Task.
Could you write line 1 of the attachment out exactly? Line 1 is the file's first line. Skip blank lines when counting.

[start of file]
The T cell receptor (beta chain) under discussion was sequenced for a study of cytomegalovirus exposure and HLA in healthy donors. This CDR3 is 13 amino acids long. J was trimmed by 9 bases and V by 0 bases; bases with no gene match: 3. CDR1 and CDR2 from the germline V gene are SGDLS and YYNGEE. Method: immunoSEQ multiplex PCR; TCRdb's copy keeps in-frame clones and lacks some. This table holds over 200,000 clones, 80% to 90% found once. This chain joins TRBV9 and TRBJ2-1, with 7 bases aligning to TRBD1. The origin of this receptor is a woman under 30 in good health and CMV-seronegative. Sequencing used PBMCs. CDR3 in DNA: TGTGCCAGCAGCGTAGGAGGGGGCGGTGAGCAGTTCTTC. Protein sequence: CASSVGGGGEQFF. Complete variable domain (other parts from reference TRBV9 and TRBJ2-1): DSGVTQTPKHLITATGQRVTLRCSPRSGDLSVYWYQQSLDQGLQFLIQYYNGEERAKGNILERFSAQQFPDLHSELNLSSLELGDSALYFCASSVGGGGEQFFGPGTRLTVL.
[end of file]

The T cell receptor (beta chain) under discussion was sequenced for a study of cytomegalovirus exposure and HLA in healthy donors. This CDR3 is 13 amino acids long. J was trimmed by 9 bases and V by 0 bases; bases with no gene match: 3. CDR1 and CDR2 from the germline V gene are SGDLS and YYNGEE. Method: immunoSEQ multiplex PCR; TCRdb's copy keeps in-frame clones and lacks some. This table holds over 200,000 clones, 80% to 90% found once. This chain joins TRBV9 and TRBJ2-1, with 7 bases aligning to TRBD1. The origin of this receptor is a woman under 30 in good health and CMV-seronegative. Sequencing used PBMCs. CDR3 in DNA: TGTGCCAGCAGCGTAGGAGGGGGCGGTGAGCAGTTCTTC. Protein sequence: CASSVGGGGEQFF. Complete variable domain (other parts from reference TRBV9 and TRBJ2-1): DSGVTQTPKHLITATGQRVTLRCSPRSGDLSVYWYQQSLDQGLQFLIQYYNGEERAKGNILERFSAQQFPDLHSELNLSSLELGDSALYFCASSVGGGGEQFFGPGTRLTVL.